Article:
Delhi: Bedil's Garden
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Abdul Qadir Bedil’s grave
The Times of India, July 26, 2011,
Hidden in a park in heart of city, Persian poet’s grave lies forgotten
A short walk away from Pragati Maidan, opposite the Matka Peer Dargah, a green structure peeps from behind the trees. A yellow board near the entrance reads ‘Bagh-e-Bedil’. It’s only when one walks towards the gateless structure, with twigs, leaves and empty potato wafer bags crunching under one’s feet, that one realizes it has something to do with a celebrated poet of yore whose name was Abdul Qadir Bedil.
Five tablets in different languages near the structure say nothing about the era that the poet belonged to. They, however, talk about his “profound”, “exalted” and “celestial” verses, and how Emomalii Rahmon, president of the Republic of Tajikistan, set the tablets there in 2006.
Bedil’s garden is a forlorn one.
A celebrated Persian poet of the 17th century, his grave lies forgotten on the Mathura Road today. A 1970 gazette of Delhi declares the place to be a “religious structure over 700 years old”. Visitors are few and far between. The odd visitor comes primarily to pray at the nearby grave of Khwaja Nooruddin. There are another 30 graves tucked away in various corners of the garden. Much of the garden is in a shambles; many graves are without headstones. Caretaker Mohammed Abul Fazl Misbah, a resident of Old Delhi’s Hauz Qazi area, has a hard time keeping vandals and trespassers at bay. Cleaners, hired by Misbah, visit the overgrown, un-pruned “bagh” twice a week. Even though it is not ASI-protected, the grave is in good shape.
Born in Azimabad (now Patna), Bedil (1644-1720) was attached to the court of Mughal prince Mohammad Azam. He was of Chagatai-Turk descent. Scholars believe that Bedil, who mostly wrote ghazals and rubayees, was in the same league as Ghalib. “He was a forward thinking philosopher-poet, at par with Ghalib, Iqbal and Tagore. But he never got the same recognition as the other three. Even in his birthplace Patna, hardly anyone has heard of him,” laments Alireza Ghazveh, director of Anjumane-Bedil, an organization that holds monthly seminars on the poet in Delhi and other cities.
Professor Qamar Ghaffar maintains that Bedil receives more academic attention abroad than in India. “But thanks to various translations in the past five years, there is an increased interest in Bedil here,” says Ghaffar, head of department, Persian, Jamia Milia Islamia University.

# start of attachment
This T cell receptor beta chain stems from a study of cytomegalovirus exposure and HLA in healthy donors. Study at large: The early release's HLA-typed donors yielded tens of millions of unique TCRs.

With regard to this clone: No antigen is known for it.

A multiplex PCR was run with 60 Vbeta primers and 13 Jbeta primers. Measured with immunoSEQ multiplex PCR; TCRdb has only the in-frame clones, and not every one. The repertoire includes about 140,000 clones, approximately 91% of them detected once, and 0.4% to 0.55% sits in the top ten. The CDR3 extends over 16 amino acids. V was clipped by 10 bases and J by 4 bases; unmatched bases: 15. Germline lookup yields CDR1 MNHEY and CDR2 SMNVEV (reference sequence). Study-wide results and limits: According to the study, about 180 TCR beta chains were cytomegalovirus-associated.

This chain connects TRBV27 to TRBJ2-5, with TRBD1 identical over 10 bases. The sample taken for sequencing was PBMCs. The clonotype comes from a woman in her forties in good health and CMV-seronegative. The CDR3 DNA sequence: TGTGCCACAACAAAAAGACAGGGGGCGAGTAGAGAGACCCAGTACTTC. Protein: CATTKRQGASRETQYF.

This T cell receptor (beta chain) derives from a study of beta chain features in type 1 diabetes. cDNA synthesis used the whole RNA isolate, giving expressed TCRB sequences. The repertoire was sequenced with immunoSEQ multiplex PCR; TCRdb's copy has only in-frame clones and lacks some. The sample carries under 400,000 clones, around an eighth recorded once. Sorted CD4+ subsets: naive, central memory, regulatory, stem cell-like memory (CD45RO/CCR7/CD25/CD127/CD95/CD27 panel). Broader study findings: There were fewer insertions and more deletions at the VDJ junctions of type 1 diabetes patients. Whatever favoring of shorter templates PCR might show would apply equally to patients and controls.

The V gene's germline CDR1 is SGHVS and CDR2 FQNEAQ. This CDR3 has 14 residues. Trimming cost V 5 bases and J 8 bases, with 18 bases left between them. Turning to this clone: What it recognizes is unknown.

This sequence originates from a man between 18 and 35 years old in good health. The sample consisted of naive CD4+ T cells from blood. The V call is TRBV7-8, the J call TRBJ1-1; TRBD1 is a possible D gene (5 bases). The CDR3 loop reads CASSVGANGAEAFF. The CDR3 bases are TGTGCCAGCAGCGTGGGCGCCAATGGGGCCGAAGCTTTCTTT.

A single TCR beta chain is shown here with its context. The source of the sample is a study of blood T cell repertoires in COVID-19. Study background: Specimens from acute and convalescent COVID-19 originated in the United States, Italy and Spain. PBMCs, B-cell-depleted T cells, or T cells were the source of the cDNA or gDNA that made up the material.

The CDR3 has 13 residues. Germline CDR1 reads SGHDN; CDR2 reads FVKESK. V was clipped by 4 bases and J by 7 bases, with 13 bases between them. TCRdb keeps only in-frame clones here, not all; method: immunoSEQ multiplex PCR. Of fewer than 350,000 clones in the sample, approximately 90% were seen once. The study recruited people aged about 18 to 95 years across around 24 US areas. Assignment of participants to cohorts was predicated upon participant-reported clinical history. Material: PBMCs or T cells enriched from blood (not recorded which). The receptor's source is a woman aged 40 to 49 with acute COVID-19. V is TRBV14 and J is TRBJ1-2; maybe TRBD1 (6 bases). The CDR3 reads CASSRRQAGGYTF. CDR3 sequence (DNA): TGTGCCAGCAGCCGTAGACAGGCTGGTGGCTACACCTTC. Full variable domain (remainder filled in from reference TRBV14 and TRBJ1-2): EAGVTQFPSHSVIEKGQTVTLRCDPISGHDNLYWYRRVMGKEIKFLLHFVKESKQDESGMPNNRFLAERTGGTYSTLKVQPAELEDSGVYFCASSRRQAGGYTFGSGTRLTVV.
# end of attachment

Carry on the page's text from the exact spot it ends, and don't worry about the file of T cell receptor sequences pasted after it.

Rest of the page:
The poet still enjoys huge popularity in Central Asia, and particularly in Afghanistan and Tajikistan. “In Central Asia, even if you ask an illiterate person, he will refer to him as ‘Bedil saheb’. That’s the kind of respect he commands,” he says.
Bedil influenced other poets of his time like Mukhlis, Muhammad Panah Qabil Kashmiri, Amanat Rai Amanat and most importantly, Mirza Asadullah Khan Ghalib. In his book, Evaluation of Ghalib’s Persian Poetry, Dr Waris Kirmani writes Bedil’s suggestive poetry reinvented old metaphors with difficult phraseology. Perhaps that’s what prompted Ghalib to say, “Tarz-e-Bedil mein rekhta kehna, Asadullah Khan qayamat hai” (It is indeed an onerous task to compose a poem in the manner of Bedil).
There’s a view that Bedil’s remains were taken to Khwaja Rawash in Afghanistan at some point in time. However, some experts insist that the actual remains of the poet lie underneath the concrete of Mathura Road. “Bedil used to have a house here. He built his grave before he died. The British built a road over it. Around the time when we got independence, some members of the Afghan community built a monument for him here,” says Ghazveh.
There’s no debate, however, on the fact that Bedil’s poetry is utterly contemporary and extremely relevant to the times. Says Ghaffar, “He was a humanitarian poet. With all the strife in the world, his poetry needs to be resurrected.”
His living proof by Abdul Qadir Bedil
The eternal mysteries, following wisdom’s lead, brought forth the human form as their living proof. As long as the drop hadn’t emerged from the sea, the ocean didn’t notice the depths of its splendour.
(Translated by David and Sabrineh Fideler from Persian)